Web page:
Thyroid Gland Hematoma After Blunt Neck Trauma


Author Affiliation
Baris Saylam, MD Ankara Numune Teaching and Research Hospital, Department of 3rd Surgery, Ankara, Turkey
Bülent Çomçali, MD Ankara Numune Teaching and Research Hospital, Department of 3rd Surgery, Ankara, Turkey
Mehmet Vasfi Ozer, MD Ankara Numune Teaching and Research Hospital, Department of 3rd Surgery, Ankara, Turkey
Faruk Coskun, MD Ankara Numune Teaching and Research Hospital, Department of 3rd Surgery, Ankara, Turkey


Hemorrhage of a previously normal thyroid gland as a result of blunt trauma is a very rare condition. We report a case of blunt trauma that caused acute hemorrhage into the thyroid gland and presented with hoarseness. The diagnosis of thyroid gland hematoma was made with a combination of fiberoptic laryngoscopy, cervical computed tomography, and carotid angiography. The patient was treated conservatively, had a favorable course without further complications, and was discharged four days after admission.


Trauma to the thyroid gland following blunt neck trauma is rarely reported in the English-language literature.115 Blunt direct thyroid injury is quite rare in trauma patients without preexisting goiter.1 Most of the reported cases have emphasized the need to closely monitor patients with thyroid injuries so that possible upper airway obstruction caused by an associated hematoma can be detected promptly.1,2,3,12

In all cases of blunt trauma involving the neck, a high index of suspicion is warranted as symptoms may not be present on initial examination. We report a case of blunt injury to a previously normal thyroid in which invasive airway management was not necessary and successful non-operative treatment was accomplished.


The patient, a 69-year-old female, fell in the bathroom on a slippery floor and struck her anterior neck. About three hours after the event, she was admitted by ambulance to the emergency department (ED) of our hospital. On admission, she was conscious and did not appear unduly distressed. There were no signs of emphysema, stridor or dyspnea. Her breath sounds were equal. The patient didn’t suffer any kind of aspiration or cough. Her vital signs were normal, showing a blood pressure of 130/80 mmHg, a heart rate of 66 bpm and a respiratory rate of 20 breaths per minute. Her arterial blood gas was normal, with an O2 saturation of 98% on room air. Although the vital signs were stable and she was not in respiratory distress, her voice was hoarse immediately following the injury. The patient was only able to speak in a whisper. On examination, her neck was swollen and was tender to palpation. No carotid bruits were auscultated. Plain films of the neck revealed a normal cervical spine with mild tracheal deviation toward the right. Because of the suspicion of a muscular hematoma, the patient underwent a sonographic examination of the neck. The neck ultrasound revealed a moderately hypoechoic, diffuse, infiltrative process presumed to be a hematoma surrounding the left thyroid lobe and extending into the anterior cervical muscular strap.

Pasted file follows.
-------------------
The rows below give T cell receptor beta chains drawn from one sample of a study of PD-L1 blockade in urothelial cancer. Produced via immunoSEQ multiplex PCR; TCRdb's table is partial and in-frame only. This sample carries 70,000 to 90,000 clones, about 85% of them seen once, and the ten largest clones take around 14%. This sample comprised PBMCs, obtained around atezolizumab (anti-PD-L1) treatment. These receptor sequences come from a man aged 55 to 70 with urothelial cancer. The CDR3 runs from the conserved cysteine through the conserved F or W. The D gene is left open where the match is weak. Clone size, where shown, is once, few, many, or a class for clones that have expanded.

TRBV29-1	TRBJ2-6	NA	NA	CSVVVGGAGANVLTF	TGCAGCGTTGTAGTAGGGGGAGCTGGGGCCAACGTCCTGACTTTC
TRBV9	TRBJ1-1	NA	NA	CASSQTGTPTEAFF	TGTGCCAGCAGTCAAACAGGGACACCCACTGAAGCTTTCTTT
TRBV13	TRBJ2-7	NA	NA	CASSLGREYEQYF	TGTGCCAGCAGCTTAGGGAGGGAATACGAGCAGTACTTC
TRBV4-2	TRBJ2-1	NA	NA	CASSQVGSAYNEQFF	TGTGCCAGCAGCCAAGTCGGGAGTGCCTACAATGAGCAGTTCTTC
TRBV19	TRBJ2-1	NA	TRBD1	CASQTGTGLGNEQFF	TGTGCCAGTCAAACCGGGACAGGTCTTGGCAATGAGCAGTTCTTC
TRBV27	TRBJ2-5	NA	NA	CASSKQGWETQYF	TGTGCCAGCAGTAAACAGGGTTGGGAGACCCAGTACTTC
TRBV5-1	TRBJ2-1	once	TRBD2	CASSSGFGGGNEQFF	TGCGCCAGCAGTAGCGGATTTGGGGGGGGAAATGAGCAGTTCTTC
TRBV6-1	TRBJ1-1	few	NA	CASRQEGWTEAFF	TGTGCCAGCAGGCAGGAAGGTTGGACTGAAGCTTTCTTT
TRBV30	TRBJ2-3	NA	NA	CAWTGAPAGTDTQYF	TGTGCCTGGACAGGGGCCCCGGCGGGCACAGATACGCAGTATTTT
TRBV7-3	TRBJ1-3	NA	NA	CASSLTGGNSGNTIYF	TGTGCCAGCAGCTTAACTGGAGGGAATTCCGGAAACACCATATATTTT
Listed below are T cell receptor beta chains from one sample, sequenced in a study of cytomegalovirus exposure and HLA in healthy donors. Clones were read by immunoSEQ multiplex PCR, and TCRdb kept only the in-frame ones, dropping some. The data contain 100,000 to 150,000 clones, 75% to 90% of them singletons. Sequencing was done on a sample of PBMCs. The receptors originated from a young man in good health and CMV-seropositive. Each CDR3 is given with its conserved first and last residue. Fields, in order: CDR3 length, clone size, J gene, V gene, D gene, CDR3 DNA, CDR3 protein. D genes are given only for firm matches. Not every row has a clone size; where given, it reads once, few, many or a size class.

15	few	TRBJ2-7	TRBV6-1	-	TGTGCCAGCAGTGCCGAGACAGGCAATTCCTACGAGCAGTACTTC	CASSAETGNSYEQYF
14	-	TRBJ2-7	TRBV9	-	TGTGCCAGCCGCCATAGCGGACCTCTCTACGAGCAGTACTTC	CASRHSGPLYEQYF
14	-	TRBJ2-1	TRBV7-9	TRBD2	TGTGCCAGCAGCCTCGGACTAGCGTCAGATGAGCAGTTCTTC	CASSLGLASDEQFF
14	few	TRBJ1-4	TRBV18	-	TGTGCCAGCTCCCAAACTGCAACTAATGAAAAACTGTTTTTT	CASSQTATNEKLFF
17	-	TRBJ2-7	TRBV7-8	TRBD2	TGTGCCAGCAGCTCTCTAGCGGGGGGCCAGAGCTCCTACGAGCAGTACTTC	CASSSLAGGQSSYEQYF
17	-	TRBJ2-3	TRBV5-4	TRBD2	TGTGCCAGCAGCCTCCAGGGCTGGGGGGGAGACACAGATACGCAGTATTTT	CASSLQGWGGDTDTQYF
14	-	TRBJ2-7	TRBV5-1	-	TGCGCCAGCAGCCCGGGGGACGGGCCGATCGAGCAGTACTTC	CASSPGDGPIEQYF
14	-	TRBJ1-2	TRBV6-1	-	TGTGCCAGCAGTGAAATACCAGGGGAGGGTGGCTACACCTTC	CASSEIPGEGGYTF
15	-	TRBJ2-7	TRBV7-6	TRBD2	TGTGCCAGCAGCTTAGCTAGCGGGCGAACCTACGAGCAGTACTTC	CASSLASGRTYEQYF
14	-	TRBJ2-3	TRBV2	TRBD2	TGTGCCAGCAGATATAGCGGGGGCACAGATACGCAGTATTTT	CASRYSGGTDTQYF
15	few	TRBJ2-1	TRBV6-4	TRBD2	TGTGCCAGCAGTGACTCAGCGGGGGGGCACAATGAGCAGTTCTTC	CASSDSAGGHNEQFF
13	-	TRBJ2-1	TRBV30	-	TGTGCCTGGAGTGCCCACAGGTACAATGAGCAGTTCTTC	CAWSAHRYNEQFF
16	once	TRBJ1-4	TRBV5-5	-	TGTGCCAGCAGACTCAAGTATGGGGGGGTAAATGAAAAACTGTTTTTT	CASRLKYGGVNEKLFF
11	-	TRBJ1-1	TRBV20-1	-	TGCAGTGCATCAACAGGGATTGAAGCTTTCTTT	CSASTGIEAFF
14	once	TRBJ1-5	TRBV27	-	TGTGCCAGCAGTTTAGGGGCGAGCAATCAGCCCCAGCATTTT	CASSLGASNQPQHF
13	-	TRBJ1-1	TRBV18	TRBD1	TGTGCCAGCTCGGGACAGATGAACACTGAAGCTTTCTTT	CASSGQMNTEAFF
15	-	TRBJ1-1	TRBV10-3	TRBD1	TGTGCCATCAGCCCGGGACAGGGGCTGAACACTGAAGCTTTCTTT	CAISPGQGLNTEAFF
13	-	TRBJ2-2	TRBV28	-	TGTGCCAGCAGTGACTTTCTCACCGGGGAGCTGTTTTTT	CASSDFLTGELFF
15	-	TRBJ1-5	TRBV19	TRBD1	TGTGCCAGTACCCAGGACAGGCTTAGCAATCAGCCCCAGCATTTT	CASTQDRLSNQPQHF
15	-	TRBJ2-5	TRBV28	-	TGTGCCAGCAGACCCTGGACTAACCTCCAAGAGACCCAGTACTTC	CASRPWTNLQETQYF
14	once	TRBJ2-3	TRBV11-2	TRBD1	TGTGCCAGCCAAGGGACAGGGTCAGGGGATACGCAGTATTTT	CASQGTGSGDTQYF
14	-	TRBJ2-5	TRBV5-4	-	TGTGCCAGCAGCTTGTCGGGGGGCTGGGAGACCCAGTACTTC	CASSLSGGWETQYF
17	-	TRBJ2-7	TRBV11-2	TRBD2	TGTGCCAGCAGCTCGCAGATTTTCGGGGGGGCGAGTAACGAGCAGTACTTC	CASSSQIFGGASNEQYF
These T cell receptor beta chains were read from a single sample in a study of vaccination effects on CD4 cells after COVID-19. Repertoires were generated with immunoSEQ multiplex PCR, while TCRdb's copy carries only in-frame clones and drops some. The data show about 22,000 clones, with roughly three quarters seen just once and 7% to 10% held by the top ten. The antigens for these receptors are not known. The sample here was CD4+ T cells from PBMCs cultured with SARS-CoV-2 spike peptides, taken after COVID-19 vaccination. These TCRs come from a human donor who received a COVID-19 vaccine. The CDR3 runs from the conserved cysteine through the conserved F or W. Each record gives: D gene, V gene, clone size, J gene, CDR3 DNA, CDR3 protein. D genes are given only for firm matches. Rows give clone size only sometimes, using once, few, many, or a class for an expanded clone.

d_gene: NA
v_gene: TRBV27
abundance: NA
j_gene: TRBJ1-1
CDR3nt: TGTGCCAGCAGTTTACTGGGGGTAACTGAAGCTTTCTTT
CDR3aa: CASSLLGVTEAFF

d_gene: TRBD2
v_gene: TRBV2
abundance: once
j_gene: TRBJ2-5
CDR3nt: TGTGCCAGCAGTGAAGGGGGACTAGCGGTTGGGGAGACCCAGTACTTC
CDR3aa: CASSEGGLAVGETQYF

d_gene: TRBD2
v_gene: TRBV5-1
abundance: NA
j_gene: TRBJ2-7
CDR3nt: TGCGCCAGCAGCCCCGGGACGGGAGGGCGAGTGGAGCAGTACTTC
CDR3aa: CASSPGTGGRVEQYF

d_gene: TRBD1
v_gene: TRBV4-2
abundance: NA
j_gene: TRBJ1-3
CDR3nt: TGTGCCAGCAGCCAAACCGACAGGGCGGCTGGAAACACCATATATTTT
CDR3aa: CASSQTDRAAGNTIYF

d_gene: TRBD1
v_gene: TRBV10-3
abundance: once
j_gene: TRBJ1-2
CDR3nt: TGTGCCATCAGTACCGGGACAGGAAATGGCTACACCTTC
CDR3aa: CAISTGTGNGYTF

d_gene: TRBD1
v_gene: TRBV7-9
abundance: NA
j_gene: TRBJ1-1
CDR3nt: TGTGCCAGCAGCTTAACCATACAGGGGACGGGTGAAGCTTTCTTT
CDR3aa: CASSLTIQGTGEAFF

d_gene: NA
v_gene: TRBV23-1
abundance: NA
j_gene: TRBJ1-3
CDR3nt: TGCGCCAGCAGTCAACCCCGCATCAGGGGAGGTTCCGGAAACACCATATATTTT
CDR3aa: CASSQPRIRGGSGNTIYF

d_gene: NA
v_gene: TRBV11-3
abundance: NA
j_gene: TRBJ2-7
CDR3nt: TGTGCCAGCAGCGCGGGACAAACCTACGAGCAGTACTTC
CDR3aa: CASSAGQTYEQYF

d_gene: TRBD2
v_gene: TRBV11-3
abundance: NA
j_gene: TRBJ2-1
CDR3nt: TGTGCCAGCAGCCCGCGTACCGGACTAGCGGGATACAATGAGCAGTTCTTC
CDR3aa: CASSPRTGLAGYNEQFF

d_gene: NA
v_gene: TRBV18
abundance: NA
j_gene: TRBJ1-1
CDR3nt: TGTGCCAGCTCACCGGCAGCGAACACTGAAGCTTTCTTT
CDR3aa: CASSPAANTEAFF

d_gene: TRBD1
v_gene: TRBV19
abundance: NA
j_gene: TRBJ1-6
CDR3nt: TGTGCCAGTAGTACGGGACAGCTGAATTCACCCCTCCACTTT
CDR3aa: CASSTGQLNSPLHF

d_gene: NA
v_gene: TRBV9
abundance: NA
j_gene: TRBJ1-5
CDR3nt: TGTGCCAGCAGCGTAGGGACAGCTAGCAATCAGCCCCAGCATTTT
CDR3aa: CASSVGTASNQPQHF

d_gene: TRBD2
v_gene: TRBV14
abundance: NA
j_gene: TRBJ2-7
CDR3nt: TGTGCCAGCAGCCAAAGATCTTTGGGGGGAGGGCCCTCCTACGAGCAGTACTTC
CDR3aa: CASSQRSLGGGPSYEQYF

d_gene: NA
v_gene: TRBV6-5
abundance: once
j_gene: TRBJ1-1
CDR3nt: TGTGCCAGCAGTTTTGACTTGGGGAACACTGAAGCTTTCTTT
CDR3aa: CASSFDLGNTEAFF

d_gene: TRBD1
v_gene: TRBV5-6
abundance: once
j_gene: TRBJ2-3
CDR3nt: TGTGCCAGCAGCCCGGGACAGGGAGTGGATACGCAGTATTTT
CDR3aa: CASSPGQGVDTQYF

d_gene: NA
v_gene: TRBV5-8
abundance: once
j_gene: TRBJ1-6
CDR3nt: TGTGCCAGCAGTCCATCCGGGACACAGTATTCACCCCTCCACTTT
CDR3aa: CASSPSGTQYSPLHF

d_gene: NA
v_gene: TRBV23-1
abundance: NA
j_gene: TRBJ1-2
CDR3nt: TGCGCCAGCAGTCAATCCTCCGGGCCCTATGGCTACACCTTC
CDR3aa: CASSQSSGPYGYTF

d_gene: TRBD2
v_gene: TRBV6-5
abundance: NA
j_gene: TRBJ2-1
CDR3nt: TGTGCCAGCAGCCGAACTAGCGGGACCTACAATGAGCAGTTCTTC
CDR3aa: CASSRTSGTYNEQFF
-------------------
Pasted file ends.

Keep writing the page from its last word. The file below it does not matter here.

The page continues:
Computed tomography (CT) scan without contrast was performed to better evaluate the extent of the hematoma and the possible compromise of neighboring structures. However, neck CT scan demonstrated fragmentation and hematoma within the left lobe of the thyroid gland (Figure 1), as well as tracheal deviation to the right without evidence for laryngotracheal trauma. This study revealed a mass, felt to be a hematoma, in the left neck, measuring 4.7 × 5 × 5 cms. The left lobe of the thyroid was indistinguishable from the hematoma, and luminal narrowing was noted in the lower neck. A thyroid functional profile showed a moderate thyroid hormone disorder: free thyroxine, 1.05 pg/ml (reference range, 0.70–1.48 ng/dL), free triiodothyronine, 3.95 pg/mL (reference range, 1.71–3.71 pg/mL), and thyrotropin, 1.78 uIU/mL (reference range, 0.35–4.94uIU/mL). Hematologic analysis showed a WBC of 14 K/uL (normal: 4,4 to 11,3), with no other significant abnormalities.

Figure. Neck CT demonstrating thyroid hematoma and displaced trachea.
Figure. Neck CT demonstrating thyroid hematoma and displaced trachea.